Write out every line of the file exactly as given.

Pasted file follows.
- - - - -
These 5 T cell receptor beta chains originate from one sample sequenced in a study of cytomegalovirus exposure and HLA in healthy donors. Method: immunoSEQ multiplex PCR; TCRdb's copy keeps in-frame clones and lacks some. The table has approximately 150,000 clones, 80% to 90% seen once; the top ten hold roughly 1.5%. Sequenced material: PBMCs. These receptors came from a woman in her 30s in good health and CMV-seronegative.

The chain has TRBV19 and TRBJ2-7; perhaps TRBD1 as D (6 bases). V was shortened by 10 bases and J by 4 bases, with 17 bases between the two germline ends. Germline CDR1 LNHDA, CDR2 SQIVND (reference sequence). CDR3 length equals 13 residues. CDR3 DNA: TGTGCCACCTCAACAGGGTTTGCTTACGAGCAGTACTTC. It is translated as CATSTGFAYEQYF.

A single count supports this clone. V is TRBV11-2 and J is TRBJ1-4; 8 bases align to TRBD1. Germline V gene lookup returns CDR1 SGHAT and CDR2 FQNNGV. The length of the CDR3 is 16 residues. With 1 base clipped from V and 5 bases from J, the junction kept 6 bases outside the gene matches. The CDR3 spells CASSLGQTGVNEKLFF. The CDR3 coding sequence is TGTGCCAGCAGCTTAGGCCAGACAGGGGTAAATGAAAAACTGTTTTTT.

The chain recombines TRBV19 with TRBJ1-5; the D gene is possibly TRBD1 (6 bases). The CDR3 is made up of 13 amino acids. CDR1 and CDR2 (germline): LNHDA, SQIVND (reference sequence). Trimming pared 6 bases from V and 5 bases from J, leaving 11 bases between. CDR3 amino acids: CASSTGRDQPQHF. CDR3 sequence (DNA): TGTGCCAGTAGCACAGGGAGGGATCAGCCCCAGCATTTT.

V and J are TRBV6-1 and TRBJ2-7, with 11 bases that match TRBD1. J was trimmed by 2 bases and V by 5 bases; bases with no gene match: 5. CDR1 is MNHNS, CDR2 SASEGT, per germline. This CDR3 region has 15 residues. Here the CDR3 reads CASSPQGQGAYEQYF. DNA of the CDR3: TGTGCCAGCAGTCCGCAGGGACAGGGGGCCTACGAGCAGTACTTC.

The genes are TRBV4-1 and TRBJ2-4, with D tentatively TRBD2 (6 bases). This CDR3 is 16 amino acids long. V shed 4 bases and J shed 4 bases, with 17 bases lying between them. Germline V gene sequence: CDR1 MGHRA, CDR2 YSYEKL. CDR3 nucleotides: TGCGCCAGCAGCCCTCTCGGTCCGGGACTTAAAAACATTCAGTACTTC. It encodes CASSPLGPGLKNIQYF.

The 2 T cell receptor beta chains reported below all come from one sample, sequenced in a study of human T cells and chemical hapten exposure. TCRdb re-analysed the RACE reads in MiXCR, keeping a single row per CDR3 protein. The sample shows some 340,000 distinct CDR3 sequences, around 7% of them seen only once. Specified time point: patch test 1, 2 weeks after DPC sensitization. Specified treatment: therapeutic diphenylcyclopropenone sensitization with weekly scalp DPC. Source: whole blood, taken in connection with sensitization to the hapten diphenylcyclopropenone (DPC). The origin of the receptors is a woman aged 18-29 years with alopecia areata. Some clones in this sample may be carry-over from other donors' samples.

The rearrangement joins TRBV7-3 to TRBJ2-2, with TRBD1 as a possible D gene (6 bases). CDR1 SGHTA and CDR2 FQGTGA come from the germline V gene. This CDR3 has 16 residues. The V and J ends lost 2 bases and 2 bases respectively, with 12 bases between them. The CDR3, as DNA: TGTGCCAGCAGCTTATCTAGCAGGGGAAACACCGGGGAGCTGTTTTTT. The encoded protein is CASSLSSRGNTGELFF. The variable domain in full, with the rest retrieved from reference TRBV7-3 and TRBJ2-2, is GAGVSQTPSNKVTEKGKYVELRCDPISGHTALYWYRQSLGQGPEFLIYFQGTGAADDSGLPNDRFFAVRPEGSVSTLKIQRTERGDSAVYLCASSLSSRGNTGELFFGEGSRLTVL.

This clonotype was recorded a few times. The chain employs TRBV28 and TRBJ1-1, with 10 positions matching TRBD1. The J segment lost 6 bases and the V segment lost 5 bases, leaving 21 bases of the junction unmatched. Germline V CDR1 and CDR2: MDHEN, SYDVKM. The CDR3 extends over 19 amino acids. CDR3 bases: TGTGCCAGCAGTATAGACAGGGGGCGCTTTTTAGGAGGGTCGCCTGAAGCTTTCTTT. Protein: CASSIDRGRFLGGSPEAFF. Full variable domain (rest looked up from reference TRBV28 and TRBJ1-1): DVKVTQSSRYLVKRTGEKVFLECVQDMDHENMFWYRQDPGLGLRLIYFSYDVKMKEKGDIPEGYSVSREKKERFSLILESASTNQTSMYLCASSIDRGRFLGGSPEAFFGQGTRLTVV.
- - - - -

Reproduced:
These 5 T cell receptor beta chains originate from one sample sequenced in a study of cytomegalovirus exposure and HLA in healthy donors. Method: immunoSEQ multiplex PCR; TCRdb's copy keeps in-frame clones and lacks some. The table has approximately 150,000 clones, 80% to 90% seen once; the top ten hold roughly 1.5%. Sequenced material: PBMCs. These receptors came from a woman in her 30s in good health and CMV-seronegative.

The chain has TRBV19 and TRBJ2-7; perhaps TRBD1 as D (6 bases). V was shortened by 10 bases and J by 4 bases, with 17 bases between the two germline ends. Germline CDR1 LNHDA, CDR2 SQIVND (reference sequence). CDR3 length equals 13 residues. CDR3 DNA: TGTGCCACCTCAACAGGGTTTGCTTACGAGCAGTACTTC. It is translated as CATSTGFAYEQYF.

A single count supports this clone. V is TRBV11-2 and J is TRBJ1-4; 8 bases align to TRBD1. Germline V gene lookup returns CDR1 SGHAT and CDR2 FQNNGV. The length of the CDR3 is 16 residues. With 1 base clipped from V and 5 bases from J, the junction kept 6 bases outside the gene matches. The CDR3 spells CASSLGQTGVNEKLFF. The CDR3 coding sequence is TGTGCCAGCAGCTTAGGCCAGACAGGGGTAAATGAAAAACTGTTTTTT.

The chain recombines TRBV19 with TRBJ1-5; the D gene is possibly TRBD1 (6 bases). The CDR3 is made up of 13 amino acids. CDR1 and CDR2 (germline): LNHDA, SQIVND (reference sequence). Trimming pared 6 bases from V and 5 bases from J, leaving 11 bases between. CDR3 amino acids: CASSTGRDQPQHF. CDR3 sequence (DNA): TGTGCCAGTAGCACAGGGAGGGATCAGCCCCAGCATTTT.

V and J are TRBV6-1 and TRBJ2-7, with 11 bases that match TRBD1. J was trimmed by 2 bases and V by 5 bases; bases with no gene match: 5. CDR1 is MNHNS, CDR2 SASEGT, per germline. This CDR3 region has 15 residues. Here the CDR3 reads CASSPQGQGAYEQYF. DNA of the CDR3: TGTGCCAGCAGTCCGCAGGGACAGGGGGCCTACGAGCAGTACTTC.

The genes are TRBV4-1 and TRBJ2-4, with D tentatively TRBD2 (6 bases). This CDR3 is 16 amino acids long. V shed 4 bases and J shed 4 bases, with 17 bases lying between them. Germline V gene sequence: CDR1 MGHRA, CDR2 YSYEKL. CDR3 nucleotides: TGCGCCAGCAGCCCTCTCGGTCCGGGACTTAAAAACATTCAGTACTTC. It encodes CASSPLGPGLKNIQYF.

The 2 T cell receptor beta chains reported below all come from one sample, sequenced in a study of human T cells and chemical hapten exposure. TCRdb re-analysed the RACE reads in MiXCR, keeping a single row per CDR3 protein. The sample shows some 340,000 distinct CDR3 sequences, around 7% of them seen only once. Specified time point: patch test 1, 2 weeks after DPC sensitization. Specified treatment: therapeutic diphenylcyclopropenone sensitization with weekly scalp DPC. Source: whole blood, taken in connection with sensitization to the hapten diphenylcyclopropenone (DPC). The origin of the receptors is a woman aged 18-29 years with alopecia areata. Some clones in this sample may be carry-over from other donors' samples.

The rearrangement joins TRBV7-3 to TRBJ2-2, with TRBD1 as a possible D gene (6 bases). CDR1 SGHTA and CDR2 FQGTGA come from the germline V gene. This CDR3 has 16 residues. The V and J ends lost 2 bases and 2 bases respectively, with 12 bases between them. The CDR3, as DNA: TGTGCCAGCAGCTTATCTAGCAGGGGAAACACCGGGGAGCTGTTTTTT. The encoded protein is CASSLSSRGNTGELFF. The variable domain in full, with the rest retrieved from reference TRBV7-3 and TRBJ2-2, is GAGVSQTPSNKVTEKGKYVELRCDPISGHTALYWYRQSLGQGPEFLIYFQGTGAADDSGLPNDRFFAVRPEGSVSTLKIQRTERGDSAVYLCASSLSSRGNTGELFFGEGSRLTVL.

This clonotype was recorded a few times. The chain employs TRBV28 and TRBJ1-1, with 10 positions matching TRBD1. The J segment lost 6 bases and the V segment lost 5 bases, leaving 21 bases of the junction unmatched. Germline V CDR1 and CDR2: MDHEN, SYDVKM. The CDR3 extends over 19 amino acids. CDR3 bases: TGTGCCAGCAGTATAGACAGGGGGCGCTTTTTAGGAGGGTCGCCTGAAGCTTTCTTT. Protein: CASSIDRGRFLGGSPEAFF. Full variable domain (rest looked up from reference TRBV28 and TRBJ1-1): DVKVTQSSRYLVKRTGEKVFLECVQDMDHENMFWYRQDPGLGLRLIYFSYDVKMKEKGDIPEGYSVSREKKERFSLILESASTNQTSMYLCASSIDRGRFLGGSPEAFFGQGTRLTVV.